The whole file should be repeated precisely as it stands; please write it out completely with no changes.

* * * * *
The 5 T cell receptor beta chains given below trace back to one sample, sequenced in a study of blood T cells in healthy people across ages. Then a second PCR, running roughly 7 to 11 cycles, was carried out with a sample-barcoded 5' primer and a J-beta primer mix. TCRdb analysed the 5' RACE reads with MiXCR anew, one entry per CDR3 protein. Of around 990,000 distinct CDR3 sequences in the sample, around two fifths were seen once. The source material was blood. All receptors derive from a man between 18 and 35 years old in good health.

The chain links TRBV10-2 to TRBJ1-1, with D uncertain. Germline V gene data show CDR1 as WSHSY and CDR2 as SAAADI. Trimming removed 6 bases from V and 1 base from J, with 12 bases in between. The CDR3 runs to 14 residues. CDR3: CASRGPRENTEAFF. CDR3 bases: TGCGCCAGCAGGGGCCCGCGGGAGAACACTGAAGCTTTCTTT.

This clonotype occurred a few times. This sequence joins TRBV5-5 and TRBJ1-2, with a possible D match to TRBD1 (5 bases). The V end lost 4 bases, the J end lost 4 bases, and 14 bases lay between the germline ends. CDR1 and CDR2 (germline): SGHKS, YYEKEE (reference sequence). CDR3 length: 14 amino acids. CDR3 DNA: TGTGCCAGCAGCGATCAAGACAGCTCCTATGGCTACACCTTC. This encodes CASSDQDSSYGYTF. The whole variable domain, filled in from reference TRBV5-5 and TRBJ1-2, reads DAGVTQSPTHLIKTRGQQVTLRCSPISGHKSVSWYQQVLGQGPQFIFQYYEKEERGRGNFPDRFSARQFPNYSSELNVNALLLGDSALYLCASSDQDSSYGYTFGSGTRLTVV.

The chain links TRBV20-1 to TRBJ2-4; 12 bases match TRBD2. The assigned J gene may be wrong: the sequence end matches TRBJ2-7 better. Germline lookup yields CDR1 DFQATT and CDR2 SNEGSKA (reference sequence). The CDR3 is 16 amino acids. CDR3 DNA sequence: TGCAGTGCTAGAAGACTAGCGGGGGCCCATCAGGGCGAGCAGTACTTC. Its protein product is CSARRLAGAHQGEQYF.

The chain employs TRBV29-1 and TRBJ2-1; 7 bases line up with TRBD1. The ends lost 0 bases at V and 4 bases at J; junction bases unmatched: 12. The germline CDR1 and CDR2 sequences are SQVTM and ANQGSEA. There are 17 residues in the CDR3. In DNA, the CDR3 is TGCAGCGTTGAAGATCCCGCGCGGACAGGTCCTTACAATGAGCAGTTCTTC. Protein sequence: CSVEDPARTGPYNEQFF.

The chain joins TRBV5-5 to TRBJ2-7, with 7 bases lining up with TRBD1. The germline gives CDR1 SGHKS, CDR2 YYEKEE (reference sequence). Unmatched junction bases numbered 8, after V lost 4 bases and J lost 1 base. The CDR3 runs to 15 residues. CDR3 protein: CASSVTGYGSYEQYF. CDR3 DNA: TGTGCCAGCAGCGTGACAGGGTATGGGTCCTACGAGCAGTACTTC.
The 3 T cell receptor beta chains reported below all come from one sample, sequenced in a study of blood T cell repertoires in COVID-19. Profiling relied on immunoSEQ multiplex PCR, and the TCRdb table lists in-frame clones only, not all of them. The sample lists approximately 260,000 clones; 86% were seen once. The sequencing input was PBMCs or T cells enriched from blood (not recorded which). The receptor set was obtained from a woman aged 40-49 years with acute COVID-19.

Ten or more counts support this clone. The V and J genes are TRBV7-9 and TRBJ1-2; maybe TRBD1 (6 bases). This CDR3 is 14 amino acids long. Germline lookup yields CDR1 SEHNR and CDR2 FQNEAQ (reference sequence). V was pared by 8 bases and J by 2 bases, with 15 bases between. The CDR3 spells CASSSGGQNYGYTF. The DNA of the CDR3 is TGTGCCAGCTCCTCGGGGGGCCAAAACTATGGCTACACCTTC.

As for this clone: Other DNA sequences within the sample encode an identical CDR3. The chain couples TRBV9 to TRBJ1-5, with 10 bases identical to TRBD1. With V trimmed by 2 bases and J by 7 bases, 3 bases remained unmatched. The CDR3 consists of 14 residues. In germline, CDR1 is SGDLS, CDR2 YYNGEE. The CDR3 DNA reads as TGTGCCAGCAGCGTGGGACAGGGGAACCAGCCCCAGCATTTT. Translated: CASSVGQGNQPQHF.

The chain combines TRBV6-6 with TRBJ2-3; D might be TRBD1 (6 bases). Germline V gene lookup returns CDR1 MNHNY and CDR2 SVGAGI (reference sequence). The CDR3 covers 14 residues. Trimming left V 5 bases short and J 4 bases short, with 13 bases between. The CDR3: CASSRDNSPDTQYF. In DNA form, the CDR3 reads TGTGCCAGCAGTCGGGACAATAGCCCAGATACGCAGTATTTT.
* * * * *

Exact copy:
The 5 T cell receptor beta chains given below trace back to one sample, sequenced in a study of blood T cells in healthy people across ages. Then a second PCR, running roughly 7 to 11 cycles, was carried out with a sample-barcoded 5' primer and a J-beta primer mix. TCRdb analysed the 5' RACE reads with MiXCR anew, one entry per CDR3 protein. Of around 990,000 distinct CDR3 sequences in the sample, around two fifths were seen once. The source material was blood. All receptors derive from a man between 18 and 35 years old in good health.

The chain links TRBV10-2 to TRBJ1-1, with D uncertain. Germline V gene data show CDR1 as WSHSY and CDR2 as SAAADI. Trimming removed 6 bases from V and 1 base from J, with 12 bases in between. The CDR3 runs to 14 residues. CDR3: CASRGPRENTEAFF. CDR3 bases: TGCGCCAGCAGGGGCCCGCGGGAGAACACTGAAGCTTTCTTT.

This clonotype occurred a few times. This sequence joins TRBV5-5 and TRBJ1-2, with a possible D match to TRBD1 (5 bases). The V end lost 4 bases, the J end lost 4 bases, and 14 bases lay between the germline ends. CDR1 and CDR2 (germline): SGHKS, YYEKEE (reference sequence). CDR3 length: 14 amino acids. CDR3 DNA: TGTGCCAGCAGCGATCAAGACAGCTCCTATGGCTACACCTTC. This encodes CASSDQDSSYGYTF. The whole variable domain, filled in from reference TRBV5-5 and TRBJ1-2, reads DAGVTQSPTHLIKTRGQQVTLRCSPISGHKSVSWYQQVLGQGPQFIFQYYEKEERGRGNFPDRFSARQFPNYSSELNVNALLLGDSALYLCASSDQDSSYGYTFGSGTRLTVV.

The chain links TRBV20-1 to TRBJ2-4; 12 bases match TRBD2. The assigned J gene may be wrong: the sequence end matches TRBJ2-7 better. Germline lookup yields CDR1 DFQATT and CDR2 SNEGSKA (reference sequence). The CDR3 is 16 amino acids. CDR3 DNA sequence: TGCAGTGCTAGAAGACTAGCGGGGGCCCATCAGGGCGAGCAGTACTTC. Its protein product is CSARRLAGAHQGEQYF.

The chain employs TRBV29-1 and TRBJ2-1; 7 bases line up with TRBD1. The ends lost 0 bases at V and 4 bases at J; junction bases unmatched: 12. The germline CDR1 and CDR2 sequences are SQVTM and ANQGSEA. There are 17 residues in the CDR3. In DNA, the CDR3 is TGCAGCGTTGAAGATCCCGCGCGGACAGGTCCTTACAATGAGCAGTTCTTC. Protein sequence: CSVEDPARTGPYNEQFF.

The chain joins TRBV5-5 to TRBJ2-7, with 7 bases lining up with TRBD1. The germline gives CDR1 SGHKS, CDR2 YYEKEE (reference sequence). Unmatched junction bases numbered 8, after V lost 4 bases and J lost 1 base. The CDR3 runs to 15 residues. CDR3 protein: CASSVTGYGSYEQYF. CDR3 DNA: TGTGCCAGCAGCGTGACAGGGTATGGGTCCTACGAGCAGTACTTC.
The 3 T cell receptor beta chains reported below all come from one sample, sequenced in a study of blood T cell repertoires in COVID-19. Profiling relied on immunoSEQ multiplex PCR, and the TCRdb table lists in-frame clones only, not all of them. The sample lists approximately 260,000 clones; 86% were seen once. The sequencing input was PBMCs or T cells enriched from blood (not recorded which). The receptor set was obtained from a woman aged 40-49 years with acute COVID-19.

Ten or more counts support this clone. The V and J genes are TRBV7-9 and TRBJ1-2; maybe TRBD1 (6 bases). This CDR3 is 14 amino acids long. Germline lookup yields CDR1 SEHNR and CDR2 FQNEAQ (reference sequence). V was pared by 8 bases and J by 2 bases, with 15 bases between. The CDR3 spells CASSSGGQNYGYTF. The DNA of the CDR3 is TGTGCCAGCTCCTCGGGGGGCCAAAACTATGGCTACACCTTC.

As for this clone: Other DNA sequences within the sample encode an identical CDR3. The chain couples TRBV9 to TRBJ1-5, with 10 bases identical to TRBD1. With V trimmed by 2 bases and J by 7 bases, 3 bases remained unmatched. The CDR3 consists of 14 residues. In germline, CDR1 is SGDLS, CDR2 YYNGEE. The CDR3 DNA reads as TGTGCCAGCAGCGTGGGACAGGGGAACCAGCCCCAGCATTTT. Translated: CASSVGQGNQPQHF.

The chain combines TRBV6-6 with TRBJ2-3; D might be TRBD1 (6 bases). Germline V gene lookup returns CDR1 MNHNY and CDR2 SVGAGI (reference sequence). The CDR3 covers 14 residues. Trimming left V 5 bases short and J 4 bases short, with 13 bases between. The CDR3: CASSRDNSPDTQYF. In DNA form, the CDR3 reads TGTGCCAGCAGTCGGGACAATAGCCCAGATACGCAGTATTTT.